Medical laser technicians include both professionals who operate lasers for aesthetic procedures in dermatologist office, spas, and other locations, and those that build, repair and maintain laser equipment. The job description differs for each of these careers, as do training and salary rates. Both need to pursue necessary education and certification to work with this kind of technology.
Medical laser technicians may operate laser systems during aesthetic procedures (aesthetic medical laser technicians) or repair laser systems to ensure proper use and maintenance (medical laser repair technicians). Interested candidates should attend a vocational school and obtain state-regulated certification.
|Careers||Medical Laser Technician||Laser Repair Technician|
|Required Education||Completion of an accredited laser technician program||Some formal training required|
|Available Certifications||Certified Laser Operator||Certified Laser Repair Technician|
|Projected Job Growth (2014-2024)*||12% for skincare specialists||6% for medical equipment repairers|
|Average Annual Salary (2015)*||$35,300 for skincare specialists||$49,400 for medical equipment repairers|
Source: *U.S. Bureau of Labor Statistics
Job Descriptions for Medical Laser Technicians
While medical technicians may work with lasers to assist with a variety of procedures, such as LASIK and endoscopic surgeries, the job title medical laser technician usually refers to one of two positions: an aesthetic medical laser technician or a medical laser repair technician.
Aesthetic Medical Laser Technician
Aesthetic medical laser technicians operate lasers in clinics, medical spas and dermatologist offices. They perform anti-aging or skincare procedures that may help patients feel more self-confident. Common cosmetic procedures include hair, cellulite or tattoo removal, as well as making age spots or veins appear less noticeable.
To become an aesthetic laser technician, a person should attend vocational school to learn how to use laser systems safely and effectively. Once a student completes an accredited laser technician program he or she can obtain certification from the National Council on Laser Excellence (NCLE). The requirements for becoming a Certified Laser Operator include hands-on clinical experience and passing an exam.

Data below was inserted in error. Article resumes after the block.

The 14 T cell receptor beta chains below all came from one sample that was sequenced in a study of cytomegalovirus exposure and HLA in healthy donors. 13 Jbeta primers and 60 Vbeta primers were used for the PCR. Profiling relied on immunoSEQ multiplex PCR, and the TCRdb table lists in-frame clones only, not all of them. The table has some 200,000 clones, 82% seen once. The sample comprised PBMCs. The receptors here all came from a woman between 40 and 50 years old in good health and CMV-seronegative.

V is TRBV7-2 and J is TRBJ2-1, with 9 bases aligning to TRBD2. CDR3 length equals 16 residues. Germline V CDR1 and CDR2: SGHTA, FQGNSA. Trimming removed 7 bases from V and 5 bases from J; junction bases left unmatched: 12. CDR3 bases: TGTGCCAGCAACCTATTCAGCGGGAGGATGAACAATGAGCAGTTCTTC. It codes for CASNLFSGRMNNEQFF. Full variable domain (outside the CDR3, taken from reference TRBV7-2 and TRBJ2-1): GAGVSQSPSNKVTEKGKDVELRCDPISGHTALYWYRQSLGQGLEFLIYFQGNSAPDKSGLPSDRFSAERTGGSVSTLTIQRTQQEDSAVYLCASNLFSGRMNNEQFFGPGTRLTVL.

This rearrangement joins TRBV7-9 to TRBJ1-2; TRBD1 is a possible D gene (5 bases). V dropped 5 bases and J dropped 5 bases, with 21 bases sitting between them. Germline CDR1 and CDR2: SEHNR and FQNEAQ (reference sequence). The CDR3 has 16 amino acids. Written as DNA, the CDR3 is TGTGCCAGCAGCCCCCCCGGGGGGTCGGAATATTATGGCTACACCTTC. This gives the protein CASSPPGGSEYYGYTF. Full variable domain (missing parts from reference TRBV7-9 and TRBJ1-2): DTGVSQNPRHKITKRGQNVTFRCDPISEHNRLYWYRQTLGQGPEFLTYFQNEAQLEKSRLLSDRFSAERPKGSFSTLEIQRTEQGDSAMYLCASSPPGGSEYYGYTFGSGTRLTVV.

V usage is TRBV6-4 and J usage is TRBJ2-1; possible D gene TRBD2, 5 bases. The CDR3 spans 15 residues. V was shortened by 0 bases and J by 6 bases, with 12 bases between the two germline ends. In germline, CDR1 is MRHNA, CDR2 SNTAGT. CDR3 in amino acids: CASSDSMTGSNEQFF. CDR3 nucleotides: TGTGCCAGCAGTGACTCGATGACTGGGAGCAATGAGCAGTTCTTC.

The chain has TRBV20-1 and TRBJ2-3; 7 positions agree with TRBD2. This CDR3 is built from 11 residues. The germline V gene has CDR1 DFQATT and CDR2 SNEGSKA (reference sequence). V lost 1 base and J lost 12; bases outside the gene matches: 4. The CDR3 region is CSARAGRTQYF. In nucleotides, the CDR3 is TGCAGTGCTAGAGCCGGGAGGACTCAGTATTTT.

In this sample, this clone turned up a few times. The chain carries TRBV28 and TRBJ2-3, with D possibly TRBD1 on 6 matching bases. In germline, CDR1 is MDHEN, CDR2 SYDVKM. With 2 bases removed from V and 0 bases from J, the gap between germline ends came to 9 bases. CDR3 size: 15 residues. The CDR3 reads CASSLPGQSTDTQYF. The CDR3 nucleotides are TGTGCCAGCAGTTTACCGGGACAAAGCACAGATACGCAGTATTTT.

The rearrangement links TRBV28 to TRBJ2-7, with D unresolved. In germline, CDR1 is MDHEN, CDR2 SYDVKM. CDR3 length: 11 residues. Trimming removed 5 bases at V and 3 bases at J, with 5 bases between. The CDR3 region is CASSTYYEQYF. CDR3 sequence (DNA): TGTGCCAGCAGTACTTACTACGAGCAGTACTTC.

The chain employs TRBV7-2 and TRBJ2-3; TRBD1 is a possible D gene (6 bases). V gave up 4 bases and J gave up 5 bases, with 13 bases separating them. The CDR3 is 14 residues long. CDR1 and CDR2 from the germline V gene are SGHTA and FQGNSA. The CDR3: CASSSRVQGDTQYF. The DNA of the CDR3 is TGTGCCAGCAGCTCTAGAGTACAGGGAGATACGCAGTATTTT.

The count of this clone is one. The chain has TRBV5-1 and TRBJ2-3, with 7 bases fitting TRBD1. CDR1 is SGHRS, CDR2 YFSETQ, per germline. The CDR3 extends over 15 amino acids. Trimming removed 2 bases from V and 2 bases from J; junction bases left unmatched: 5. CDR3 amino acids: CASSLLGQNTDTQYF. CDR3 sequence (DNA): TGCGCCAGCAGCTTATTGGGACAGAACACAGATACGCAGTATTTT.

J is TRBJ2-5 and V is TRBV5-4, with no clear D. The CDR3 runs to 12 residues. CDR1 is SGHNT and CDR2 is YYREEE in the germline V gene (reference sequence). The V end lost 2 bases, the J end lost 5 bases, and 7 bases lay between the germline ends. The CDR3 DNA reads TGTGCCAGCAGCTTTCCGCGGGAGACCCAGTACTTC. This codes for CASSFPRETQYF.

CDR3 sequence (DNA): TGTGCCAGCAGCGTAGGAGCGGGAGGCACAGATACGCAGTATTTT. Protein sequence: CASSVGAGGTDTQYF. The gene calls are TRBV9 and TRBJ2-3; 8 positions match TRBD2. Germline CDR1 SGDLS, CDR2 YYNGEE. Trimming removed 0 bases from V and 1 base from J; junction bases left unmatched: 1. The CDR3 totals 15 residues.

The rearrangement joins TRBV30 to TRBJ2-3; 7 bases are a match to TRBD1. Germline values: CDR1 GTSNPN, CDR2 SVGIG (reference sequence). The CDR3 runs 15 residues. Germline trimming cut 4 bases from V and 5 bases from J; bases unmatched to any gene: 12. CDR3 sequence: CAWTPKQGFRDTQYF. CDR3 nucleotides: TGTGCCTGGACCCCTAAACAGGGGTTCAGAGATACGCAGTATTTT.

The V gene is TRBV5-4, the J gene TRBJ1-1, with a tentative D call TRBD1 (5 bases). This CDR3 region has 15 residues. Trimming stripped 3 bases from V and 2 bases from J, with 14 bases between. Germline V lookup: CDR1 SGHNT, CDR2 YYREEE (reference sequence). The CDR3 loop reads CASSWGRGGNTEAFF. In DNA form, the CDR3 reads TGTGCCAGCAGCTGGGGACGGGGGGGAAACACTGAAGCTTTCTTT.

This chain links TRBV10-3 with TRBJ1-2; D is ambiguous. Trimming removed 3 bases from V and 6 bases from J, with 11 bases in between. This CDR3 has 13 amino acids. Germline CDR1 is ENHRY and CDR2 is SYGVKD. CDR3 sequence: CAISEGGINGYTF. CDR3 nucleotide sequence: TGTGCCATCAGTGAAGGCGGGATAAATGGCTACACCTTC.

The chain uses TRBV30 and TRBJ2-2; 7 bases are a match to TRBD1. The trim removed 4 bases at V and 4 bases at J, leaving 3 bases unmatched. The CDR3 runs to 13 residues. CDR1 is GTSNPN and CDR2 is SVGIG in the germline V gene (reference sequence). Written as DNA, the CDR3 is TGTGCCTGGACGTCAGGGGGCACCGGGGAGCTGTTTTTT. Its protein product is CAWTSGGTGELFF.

Medical Laser Repair Technician
Medical laser repair technicians build, install and maintain laser systems. Some technicians may transport laser systems to spas and doctor's offices to assemble them, ensure proper alignment and train specialists on their safe and proper use, adhering to Food and Drug Administration requirements. They may be sent to troubleshoot or repair laser systems that have malfunctioned.
In some cases the role also involves sales. Medical laser technicians may be asked to help sell their company's products. But even the sales component requires extensive knowledge of the equipment. A technician must know how a laser system works to demonstrate its functionality to doctors and other buyers.
Interested candidates can attend vocational schools to learn about optics, mechanics and electrical parts. The NCLE also certifies laser repair technicians. The requirements for becoming a Certified Laser Repair Technician include hands-on clinical experience and passing an exam.
Employment Outlook and Salary Information
In 2015, aestheticians, or skincare specialists, earned an average annual salary of $35,300, according to the U.S. Bureau of Labor Statistics (BLS), and medical equipment repairers earned $49,400 at that same time. The BLS predicted 12% employment growth for skincare specialists from 2014-2024, and a 6% increase for medical equipment repairers, during that same decade.
Medical laser technicians may operate lasers for cosmetic procedures, such as hair removal and anti-aging procedures. On the other hand, medical laser repair technicians are trained to build, repair and maintain this equipment. Both positions require knowledge of specialized laser equipment, and specialized certification is available for each role.